In the high plains of Ladakh, India, lives a community of 16 Kharnak nomadic families, working in the Pashmina wool business for the past generations. Together, they own over 7000 sheep and goat and around 300 yaks, which they graze daily at over 4.700 meters.
To overcome the hardship of daily life in such an isolated place combined with the sacrifices the nomads have to make every year to keep their livestock alive and healthy, this trans-generational community needs to be committed to work closely together. The interdependency of the nomads with their livestock defines their sustainable lifestyle, which is intimately related with nature and forms a perfect but fragile circle that requires a lot of effort and dedication to make it work.
The Pashmina wool trade is undoubtedly an important business in the region. Although sold at very high prices in European markets, the producers only earn a fraction of the end price. Regardless, many families and communities still depend on this practice, being their only income and knowhow. Government efforts and incentives aiming at fair trade are almost inexistent for these nomadic communities battling to keep their business alive.
For a few years now, younger generations have been leaving behind the highlands in search for a better life in the cities, this generational gap will extinct the nomadic practices of their ancestors. The disappearance of such pure lifestyle is inevitable and might eventually be forgotten. City migration is not a novelty, and the problems faced follow similar patterns globally.
The loss of the Kharnak Nomads’ culture to the modern society has a very important connotation. Their way of living, traditions and rich culture is a true example of a community that lives sustainably, proves respect for nature and embraces a conscious lifestyle; aspects that we as a “modern” society should crave for.
Ronald Patrick (1979) was born and raised in Santiago de Chile. After completing his studies on Business and Economics, and working in the corporate world in San Francisco for 3 years, he decided to fully engage for his passion for photography to shed light on untold human experiences.
Since 2008, he has been working in the photo-documentary field as well as in corporate photography. He has worked on personal projects and commissioned work all over the world, having published in Time Magazine, Stern, Monocle, Vice, In-Lan, The Guardian, International Herald Tribune, Lens Culture, Friday Magazine and The Wall Street Journal, amongst others.
Corporate clients include Nike, The North Face, Lan Airlines, Ultramar Group, Copec, Government of Chile, Bloomberg and many more.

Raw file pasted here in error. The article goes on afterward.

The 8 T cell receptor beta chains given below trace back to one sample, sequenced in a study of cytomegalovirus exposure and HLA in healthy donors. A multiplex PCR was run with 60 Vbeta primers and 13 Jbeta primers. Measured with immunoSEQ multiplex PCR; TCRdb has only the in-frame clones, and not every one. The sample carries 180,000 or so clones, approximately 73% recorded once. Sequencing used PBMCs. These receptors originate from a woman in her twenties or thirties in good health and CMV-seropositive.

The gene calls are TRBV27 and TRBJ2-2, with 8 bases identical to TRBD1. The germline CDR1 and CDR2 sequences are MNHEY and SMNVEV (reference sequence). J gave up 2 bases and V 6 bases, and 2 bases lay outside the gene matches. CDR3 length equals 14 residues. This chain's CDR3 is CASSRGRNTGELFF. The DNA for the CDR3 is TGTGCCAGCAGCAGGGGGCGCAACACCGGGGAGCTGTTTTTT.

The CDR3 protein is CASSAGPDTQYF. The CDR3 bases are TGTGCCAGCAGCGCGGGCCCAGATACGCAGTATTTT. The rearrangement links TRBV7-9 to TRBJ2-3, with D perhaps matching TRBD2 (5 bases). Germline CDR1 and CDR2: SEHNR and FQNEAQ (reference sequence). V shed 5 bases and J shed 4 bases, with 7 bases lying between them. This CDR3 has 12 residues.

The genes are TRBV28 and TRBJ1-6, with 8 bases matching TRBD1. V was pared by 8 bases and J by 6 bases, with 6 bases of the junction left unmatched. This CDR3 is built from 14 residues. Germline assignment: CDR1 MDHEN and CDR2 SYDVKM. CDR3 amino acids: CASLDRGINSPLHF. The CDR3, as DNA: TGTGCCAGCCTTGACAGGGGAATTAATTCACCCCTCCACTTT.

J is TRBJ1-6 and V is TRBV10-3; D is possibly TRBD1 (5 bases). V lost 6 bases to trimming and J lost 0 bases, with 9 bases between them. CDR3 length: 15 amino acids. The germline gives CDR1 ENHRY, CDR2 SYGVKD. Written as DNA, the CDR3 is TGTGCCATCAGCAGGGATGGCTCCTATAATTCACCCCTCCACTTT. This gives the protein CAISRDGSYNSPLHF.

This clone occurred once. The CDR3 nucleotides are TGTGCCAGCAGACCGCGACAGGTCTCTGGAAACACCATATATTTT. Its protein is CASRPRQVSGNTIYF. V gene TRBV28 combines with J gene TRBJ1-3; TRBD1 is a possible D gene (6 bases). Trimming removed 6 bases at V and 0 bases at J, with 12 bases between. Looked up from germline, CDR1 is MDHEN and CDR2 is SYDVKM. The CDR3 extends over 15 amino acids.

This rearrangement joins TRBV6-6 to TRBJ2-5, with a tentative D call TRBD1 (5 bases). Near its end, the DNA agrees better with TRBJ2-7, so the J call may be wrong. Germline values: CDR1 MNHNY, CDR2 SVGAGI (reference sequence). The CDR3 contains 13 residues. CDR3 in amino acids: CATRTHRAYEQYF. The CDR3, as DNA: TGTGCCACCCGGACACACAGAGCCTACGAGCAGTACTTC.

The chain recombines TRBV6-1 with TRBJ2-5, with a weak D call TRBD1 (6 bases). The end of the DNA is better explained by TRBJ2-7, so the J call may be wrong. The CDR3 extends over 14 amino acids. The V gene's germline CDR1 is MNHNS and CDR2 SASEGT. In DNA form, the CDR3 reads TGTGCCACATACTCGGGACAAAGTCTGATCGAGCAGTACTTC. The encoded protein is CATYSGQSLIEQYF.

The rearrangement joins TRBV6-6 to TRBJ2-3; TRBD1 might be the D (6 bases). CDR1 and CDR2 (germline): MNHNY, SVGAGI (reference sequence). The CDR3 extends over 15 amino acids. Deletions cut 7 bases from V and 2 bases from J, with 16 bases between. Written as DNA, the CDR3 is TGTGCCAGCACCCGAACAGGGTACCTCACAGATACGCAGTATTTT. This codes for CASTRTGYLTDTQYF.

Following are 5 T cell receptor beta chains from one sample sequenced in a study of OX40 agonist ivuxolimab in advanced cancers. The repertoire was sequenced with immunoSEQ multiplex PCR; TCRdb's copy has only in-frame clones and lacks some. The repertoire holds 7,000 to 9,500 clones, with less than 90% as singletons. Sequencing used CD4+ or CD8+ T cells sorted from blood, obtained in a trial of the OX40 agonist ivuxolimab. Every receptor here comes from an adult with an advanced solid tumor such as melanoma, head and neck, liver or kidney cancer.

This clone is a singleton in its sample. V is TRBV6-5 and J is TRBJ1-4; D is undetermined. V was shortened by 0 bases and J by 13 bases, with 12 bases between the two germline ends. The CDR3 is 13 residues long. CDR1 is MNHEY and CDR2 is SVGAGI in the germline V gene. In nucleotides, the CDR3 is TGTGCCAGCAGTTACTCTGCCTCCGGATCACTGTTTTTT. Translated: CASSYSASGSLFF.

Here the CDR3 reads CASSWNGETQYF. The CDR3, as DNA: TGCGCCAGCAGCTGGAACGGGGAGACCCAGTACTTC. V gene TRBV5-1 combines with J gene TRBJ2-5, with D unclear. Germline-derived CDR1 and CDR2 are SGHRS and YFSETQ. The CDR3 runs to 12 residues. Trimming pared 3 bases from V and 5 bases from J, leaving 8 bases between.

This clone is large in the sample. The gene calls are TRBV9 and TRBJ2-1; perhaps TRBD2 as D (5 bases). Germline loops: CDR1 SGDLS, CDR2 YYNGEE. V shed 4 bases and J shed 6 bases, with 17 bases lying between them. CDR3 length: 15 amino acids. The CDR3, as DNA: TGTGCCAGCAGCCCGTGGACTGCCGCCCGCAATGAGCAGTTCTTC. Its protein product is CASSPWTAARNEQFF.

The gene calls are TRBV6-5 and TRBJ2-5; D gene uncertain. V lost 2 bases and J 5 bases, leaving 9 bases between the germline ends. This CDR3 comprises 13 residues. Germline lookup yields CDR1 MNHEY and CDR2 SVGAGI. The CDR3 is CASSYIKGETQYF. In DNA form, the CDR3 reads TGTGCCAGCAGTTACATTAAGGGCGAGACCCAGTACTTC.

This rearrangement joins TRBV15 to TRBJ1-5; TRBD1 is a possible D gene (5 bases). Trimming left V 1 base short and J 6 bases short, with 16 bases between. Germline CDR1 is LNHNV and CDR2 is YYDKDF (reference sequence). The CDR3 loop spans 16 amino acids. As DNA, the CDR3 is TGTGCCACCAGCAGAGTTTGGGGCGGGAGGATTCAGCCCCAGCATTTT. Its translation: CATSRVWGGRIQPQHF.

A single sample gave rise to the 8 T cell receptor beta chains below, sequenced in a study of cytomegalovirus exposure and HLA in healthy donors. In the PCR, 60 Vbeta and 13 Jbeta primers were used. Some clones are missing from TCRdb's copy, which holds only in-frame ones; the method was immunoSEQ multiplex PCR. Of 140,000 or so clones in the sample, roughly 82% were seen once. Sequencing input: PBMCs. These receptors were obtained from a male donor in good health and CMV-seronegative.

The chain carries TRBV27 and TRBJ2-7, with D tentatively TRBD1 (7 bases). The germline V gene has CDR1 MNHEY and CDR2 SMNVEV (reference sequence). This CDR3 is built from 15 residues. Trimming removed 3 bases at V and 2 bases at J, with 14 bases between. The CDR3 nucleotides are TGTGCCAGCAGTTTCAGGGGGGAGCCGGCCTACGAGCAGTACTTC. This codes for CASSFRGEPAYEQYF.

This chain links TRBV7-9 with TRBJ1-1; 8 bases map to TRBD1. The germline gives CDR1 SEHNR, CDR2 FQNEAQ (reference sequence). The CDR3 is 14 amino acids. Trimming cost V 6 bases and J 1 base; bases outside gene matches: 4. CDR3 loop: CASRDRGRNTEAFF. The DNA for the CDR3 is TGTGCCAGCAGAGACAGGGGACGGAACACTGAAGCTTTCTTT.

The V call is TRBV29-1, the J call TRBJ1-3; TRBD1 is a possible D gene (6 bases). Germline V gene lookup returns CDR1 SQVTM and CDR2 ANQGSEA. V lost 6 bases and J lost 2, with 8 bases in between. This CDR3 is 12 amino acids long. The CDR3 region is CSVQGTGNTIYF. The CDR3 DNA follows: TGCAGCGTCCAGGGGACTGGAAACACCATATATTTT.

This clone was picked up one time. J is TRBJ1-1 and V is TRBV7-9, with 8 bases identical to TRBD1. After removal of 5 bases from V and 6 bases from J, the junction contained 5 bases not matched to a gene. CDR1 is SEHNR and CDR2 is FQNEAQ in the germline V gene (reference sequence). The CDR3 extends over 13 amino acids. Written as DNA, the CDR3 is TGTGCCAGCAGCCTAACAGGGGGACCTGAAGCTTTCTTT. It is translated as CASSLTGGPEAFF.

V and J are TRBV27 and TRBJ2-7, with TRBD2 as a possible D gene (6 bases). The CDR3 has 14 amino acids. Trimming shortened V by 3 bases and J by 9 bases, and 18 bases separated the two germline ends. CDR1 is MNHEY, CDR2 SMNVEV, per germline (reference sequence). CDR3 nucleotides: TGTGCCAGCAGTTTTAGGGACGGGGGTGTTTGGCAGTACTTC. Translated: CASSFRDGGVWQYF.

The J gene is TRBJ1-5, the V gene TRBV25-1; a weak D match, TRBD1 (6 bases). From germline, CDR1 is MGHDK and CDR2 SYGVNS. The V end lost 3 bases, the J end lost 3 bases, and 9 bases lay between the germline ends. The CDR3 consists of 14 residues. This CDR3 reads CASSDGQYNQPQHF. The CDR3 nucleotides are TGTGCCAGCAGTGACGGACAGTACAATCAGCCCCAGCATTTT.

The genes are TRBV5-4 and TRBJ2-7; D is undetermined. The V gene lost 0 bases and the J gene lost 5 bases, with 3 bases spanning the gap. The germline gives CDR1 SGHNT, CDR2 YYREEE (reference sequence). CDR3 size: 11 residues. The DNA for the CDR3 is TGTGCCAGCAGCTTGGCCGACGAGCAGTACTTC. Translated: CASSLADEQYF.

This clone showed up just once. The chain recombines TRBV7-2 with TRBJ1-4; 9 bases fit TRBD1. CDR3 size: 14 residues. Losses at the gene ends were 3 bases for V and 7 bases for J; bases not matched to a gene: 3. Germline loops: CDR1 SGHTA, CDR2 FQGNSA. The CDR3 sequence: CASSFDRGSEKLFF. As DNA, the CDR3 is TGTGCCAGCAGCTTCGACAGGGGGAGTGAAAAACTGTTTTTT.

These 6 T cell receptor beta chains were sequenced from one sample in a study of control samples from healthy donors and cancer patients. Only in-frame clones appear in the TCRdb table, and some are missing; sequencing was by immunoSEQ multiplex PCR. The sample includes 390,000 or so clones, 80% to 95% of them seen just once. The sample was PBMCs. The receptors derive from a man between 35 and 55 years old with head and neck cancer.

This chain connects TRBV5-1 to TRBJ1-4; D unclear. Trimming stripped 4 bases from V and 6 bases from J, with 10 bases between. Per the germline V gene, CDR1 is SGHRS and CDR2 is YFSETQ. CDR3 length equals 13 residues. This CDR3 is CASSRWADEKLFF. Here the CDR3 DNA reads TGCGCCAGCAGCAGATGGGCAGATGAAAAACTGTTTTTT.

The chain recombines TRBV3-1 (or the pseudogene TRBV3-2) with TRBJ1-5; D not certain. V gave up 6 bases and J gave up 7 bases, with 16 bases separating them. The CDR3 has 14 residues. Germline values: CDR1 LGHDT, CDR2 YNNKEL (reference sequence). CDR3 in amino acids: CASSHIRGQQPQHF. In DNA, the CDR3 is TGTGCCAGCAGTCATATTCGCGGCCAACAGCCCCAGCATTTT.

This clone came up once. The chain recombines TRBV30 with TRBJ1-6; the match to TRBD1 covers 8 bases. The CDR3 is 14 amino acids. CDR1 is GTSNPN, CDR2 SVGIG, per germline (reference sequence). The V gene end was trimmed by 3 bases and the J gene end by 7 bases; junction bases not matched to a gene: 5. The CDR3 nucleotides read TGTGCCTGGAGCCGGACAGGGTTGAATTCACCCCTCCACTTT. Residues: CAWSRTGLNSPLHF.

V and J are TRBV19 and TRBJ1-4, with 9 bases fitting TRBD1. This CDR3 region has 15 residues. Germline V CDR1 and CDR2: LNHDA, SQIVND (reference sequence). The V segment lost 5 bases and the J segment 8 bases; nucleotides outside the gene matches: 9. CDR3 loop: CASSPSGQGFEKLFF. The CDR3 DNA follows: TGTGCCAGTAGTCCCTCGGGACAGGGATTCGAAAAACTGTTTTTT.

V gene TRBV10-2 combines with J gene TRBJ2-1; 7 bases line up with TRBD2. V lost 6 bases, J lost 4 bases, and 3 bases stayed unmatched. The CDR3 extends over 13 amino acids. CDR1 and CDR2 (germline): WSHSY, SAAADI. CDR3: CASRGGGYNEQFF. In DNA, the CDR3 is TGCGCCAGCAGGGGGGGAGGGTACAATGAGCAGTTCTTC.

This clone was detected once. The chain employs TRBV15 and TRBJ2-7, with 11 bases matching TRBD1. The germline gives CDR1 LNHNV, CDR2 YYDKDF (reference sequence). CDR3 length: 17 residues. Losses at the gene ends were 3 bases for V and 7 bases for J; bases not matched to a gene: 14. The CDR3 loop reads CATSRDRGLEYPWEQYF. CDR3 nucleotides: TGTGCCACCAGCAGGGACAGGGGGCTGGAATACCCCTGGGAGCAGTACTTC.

To this date, he has also published 4 photography books and his work has been exhibited in solo and collectively in various galleries in the USA, Spain, Cambodia and Chile.
-“I was revisiting the area to continue my research. Took out my iPhone, shot a quick photo of the boulder for my notes and then moved literally two meters to the left and took a second photo from that new angle. Later that night when I was uploading the imaged the geo-tagging revealed to my astonishment that the first photo was shot in Cyprus while the second was shot in the UK.”
“Defining Lines” is focused on the areas in and around the Sovereign Base Area of Akrotiri in Cyprus. The Area, which is one of the two British Sovereign Territories created in 1960, is autonomous and has as head of the state the British Monarch. There are no border barriers, no custom posts between the Area lands and the Republic. Normal day to day civilian life takes place along the peninsula and right next and inside the border. It is hard to tell if you have crossed into UK land. Using modern technology and such devices as iPhones and services like Google Maps that the border becomes apparent and real. These borders are open at all times. They separate the land at all times.
To make work about borders is to work in a context where evidence, particularly photographic evidence plays an important role. We are familiar with news images that show migrants as victims or criminals. Passport photographs are taken as proof of identity. The story of traumatic occurrences in a person’s life must be repeated again and again as evidence of their right to be in Europe.
I have visited the area over short periods of time during the last two years and made images along the border lines as revealed by Google Maps or from within the area designated as UK ground. I do not give an indication of the exact points, as I do not try to make a documentary about the location, but rather I am focusing on creating a visual world that might intrigue the viewer with the absurdity of the situation and perhaps even make him question some of the prevailing perceptions of borders. The nature of the Border itself the inanimate often invisible and line that exists only after Sovereign powers decide to create it.
At the time that the project was created Brexit was not a reality. There were questions that were constantly ignored regarding the current status of the borders. In the near future and when the separation of the UK from the EU takes place, those borders will offer an even more complicated situation where a car will drive in and out of the EU within meters. Where a house and a swimming pool will be half in one Union and the other half will be part of another Union.
The titles of the images give an indication to what is seen, without revealing too much. Warm tones prevail and the choice of that palette creates a dichotomy between the apparent serenity of the photographic composition and the actual social and political that the landscape presents.
When exhibited the maps that are part of the project are printed in very large sizes on cheaper paper or vinyl and cover the walls or the floor of the space functioning as universal backgrounds while the photographs are printed and framed in sizes from 150×120 cm to 20x25cm and placed on different, but repeatable sizes on the walls. One has to move along the visual line that the images create and sometimes raise the eyes higher or stoop lower.